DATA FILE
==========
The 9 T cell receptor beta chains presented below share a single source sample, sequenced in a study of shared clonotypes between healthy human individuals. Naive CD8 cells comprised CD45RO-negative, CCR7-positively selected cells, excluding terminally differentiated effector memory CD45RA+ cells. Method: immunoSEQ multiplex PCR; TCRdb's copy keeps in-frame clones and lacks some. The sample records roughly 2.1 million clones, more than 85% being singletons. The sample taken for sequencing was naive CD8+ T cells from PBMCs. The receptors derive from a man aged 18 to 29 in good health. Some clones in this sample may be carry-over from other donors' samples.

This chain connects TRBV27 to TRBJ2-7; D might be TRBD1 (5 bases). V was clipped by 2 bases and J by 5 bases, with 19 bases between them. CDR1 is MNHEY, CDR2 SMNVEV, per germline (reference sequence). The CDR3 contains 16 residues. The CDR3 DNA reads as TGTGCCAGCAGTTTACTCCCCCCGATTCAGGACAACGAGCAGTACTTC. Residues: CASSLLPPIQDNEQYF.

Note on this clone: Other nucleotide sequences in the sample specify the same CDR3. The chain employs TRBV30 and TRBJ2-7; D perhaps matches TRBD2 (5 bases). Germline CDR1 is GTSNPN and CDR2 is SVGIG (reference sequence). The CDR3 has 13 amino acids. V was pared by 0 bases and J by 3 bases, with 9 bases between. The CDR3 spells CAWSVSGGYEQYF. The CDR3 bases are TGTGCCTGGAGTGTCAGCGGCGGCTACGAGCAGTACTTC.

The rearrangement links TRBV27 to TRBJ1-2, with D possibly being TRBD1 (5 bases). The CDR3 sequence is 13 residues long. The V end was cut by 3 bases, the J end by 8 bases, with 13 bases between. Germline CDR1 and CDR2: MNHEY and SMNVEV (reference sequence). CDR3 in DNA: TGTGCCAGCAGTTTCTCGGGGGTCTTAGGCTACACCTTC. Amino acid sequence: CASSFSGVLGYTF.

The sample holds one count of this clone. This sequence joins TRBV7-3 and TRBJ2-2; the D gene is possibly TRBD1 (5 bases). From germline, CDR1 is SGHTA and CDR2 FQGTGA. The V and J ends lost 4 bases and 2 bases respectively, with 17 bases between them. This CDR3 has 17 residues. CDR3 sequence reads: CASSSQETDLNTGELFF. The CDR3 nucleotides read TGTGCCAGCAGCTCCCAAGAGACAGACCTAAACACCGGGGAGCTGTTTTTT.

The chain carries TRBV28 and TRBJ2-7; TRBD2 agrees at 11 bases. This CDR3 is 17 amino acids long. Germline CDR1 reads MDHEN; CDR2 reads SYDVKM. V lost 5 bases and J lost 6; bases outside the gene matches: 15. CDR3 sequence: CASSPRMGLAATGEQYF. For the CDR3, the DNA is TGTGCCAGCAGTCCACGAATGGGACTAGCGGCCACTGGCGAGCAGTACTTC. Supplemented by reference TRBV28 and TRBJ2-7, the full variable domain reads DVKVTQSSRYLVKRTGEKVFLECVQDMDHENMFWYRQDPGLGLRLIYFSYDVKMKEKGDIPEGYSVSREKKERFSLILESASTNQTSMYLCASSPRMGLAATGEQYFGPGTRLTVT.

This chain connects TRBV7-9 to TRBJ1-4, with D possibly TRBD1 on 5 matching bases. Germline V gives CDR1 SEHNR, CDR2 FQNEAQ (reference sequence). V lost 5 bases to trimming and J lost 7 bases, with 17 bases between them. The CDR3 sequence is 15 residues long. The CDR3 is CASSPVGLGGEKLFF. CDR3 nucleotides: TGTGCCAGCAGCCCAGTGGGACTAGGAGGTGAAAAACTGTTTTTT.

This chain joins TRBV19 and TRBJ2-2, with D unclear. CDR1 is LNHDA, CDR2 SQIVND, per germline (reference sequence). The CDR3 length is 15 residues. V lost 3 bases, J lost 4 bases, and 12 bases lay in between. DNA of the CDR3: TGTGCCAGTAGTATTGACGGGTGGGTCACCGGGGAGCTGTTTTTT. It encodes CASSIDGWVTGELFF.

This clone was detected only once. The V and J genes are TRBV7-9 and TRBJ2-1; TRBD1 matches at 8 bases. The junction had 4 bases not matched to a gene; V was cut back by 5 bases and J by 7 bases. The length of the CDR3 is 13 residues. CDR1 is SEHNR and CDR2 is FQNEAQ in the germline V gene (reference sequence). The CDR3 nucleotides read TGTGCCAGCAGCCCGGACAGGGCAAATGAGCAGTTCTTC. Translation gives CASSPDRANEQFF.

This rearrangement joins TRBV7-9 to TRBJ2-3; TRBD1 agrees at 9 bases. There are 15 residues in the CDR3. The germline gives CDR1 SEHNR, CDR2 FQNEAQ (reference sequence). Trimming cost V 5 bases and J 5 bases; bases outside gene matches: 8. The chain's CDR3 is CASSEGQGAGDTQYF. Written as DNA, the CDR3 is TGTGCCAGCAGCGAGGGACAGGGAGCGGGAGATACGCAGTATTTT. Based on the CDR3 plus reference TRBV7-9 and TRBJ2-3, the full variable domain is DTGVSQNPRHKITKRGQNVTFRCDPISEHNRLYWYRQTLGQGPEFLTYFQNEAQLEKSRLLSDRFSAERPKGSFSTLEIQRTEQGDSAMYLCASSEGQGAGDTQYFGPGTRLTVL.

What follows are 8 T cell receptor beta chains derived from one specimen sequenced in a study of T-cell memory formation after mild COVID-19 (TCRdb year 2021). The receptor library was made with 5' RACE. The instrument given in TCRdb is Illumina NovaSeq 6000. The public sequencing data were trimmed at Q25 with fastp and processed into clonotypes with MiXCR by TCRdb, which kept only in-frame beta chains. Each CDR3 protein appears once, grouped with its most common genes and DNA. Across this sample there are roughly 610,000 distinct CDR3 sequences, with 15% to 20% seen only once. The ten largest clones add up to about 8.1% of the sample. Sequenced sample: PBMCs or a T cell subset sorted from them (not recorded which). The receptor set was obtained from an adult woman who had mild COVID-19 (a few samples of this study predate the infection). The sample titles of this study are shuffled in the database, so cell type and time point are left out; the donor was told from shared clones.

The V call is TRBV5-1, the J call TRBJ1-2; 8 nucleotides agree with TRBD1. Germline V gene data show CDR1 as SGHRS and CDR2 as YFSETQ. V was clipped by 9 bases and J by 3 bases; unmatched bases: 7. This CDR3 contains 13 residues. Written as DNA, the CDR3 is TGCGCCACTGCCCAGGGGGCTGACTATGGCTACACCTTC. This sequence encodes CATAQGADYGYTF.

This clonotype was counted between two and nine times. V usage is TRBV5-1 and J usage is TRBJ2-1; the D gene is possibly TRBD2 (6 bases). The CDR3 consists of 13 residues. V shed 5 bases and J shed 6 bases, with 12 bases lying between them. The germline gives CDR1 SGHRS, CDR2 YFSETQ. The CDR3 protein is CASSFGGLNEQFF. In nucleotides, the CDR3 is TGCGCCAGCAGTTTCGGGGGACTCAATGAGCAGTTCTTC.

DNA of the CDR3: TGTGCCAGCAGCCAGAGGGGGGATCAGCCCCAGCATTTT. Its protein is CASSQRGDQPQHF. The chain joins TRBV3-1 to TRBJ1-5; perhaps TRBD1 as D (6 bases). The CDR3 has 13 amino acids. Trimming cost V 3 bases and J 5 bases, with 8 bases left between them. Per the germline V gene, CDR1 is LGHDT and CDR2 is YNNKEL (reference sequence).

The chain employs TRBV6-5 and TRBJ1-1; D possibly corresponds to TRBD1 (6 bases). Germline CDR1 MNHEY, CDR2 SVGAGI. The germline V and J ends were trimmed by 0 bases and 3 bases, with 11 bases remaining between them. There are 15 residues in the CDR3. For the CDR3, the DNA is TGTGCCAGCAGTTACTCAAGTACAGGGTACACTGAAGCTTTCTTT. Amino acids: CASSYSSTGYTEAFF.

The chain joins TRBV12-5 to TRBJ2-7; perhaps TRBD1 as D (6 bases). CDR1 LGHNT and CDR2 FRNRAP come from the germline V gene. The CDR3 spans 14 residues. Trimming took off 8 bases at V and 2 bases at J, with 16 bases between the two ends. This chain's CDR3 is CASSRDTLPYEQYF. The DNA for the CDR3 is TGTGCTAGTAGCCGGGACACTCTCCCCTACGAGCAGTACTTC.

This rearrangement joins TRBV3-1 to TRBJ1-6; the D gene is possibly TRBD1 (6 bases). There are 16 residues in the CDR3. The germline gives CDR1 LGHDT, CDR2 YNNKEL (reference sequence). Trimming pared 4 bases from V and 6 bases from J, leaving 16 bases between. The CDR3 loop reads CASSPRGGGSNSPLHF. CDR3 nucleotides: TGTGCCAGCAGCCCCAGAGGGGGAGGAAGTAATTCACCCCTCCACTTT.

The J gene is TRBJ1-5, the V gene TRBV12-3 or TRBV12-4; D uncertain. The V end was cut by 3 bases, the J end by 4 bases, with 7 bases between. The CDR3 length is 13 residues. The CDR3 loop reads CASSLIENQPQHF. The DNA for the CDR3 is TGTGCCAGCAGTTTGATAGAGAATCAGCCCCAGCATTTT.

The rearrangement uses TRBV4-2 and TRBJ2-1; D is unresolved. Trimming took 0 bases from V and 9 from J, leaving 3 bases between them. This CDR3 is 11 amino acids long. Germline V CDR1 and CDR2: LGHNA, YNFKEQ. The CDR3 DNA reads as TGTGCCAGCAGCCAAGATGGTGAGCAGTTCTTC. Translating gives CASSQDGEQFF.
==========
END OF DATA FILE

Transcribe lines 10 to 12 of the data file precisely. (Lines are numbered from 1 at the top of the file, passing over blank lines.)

This rearrangement joins TRBV7-9 to TRBJ2-3; TRBD1 agrees at 9 bases. There are 15 residues in the CDR3. The germline gives CDR1 SEHNR, CDR2 FQNEAQ (reference sequence). Trimming cost V 5 bases and J 5 bases; bases outside gene matches: 8. The chain's CDR3 is CASSEGQGAGDTQYF. Written as DNA, the CDR3 is TGTGCCAGCAGCGAGGGACAGGGAGCGGGAGATACGCAGTATTTT. Based on the CDR3 plus reference TRBV7-9 and TRBJ2-3, the full variable domain is DTGVSQNPRHKITKRGQNVTFRCDPISEHNRLYWYRQTLGQGPEFLTYFQNEAQLEKSRLLSDRFSAERPKGSFSTLEIQRTEQGDSAMYLCASSEGQGAGDTQYFGPGTRLTVL.

What follows are 8 T cell receptor beta chains derived from one specimen sequenced in a study of T-cell memory formation after mild COVID-19 (TCRdb year 2021). The receptor library was made with 5' RACE. The instrument given in TCRdb is Illumina NovaSeq 6000. The public sequencing data were trimmed at Q25 with fastp and processed into clonotypes with MiXCR by TCRdb, which kept only in-frame beta chains. Each CDR3 protein appears once, grouped with its most common genes and DNA. Across this sample there are roughly 610,000 distinct CDR3 sequences, with 15% to 20% seen only once. The ten largest clones add up to about 8.1% of the sample. Sequenced sample: PBMCs or a T cell subset sorted from them (not recorded which). The receptor set was obtained from an adult woman who had mild COVID-19 (a few samples of this study predate the infection). The sample titles of this study are shuffled in the database, so cell type and time point are left out; the donor was told from shared clones.

The V call is TRBV5-1, the J call TRBJ1-2; 8 nucleotides agree with TRBD1. Germline V gene data show CDR1 as SGHRS and CDR2 as YFSETQ. V was clipped by 9 bases and J by 3 bases; unmatched bases: 7. This CDR3 contains 13 residues. Written as DNA, the CDR3 is TGCGCCACTGCCCAGGGGGCTGACTATGGCTACACCTTC. This sequence encodes CATAQGADYGYTF.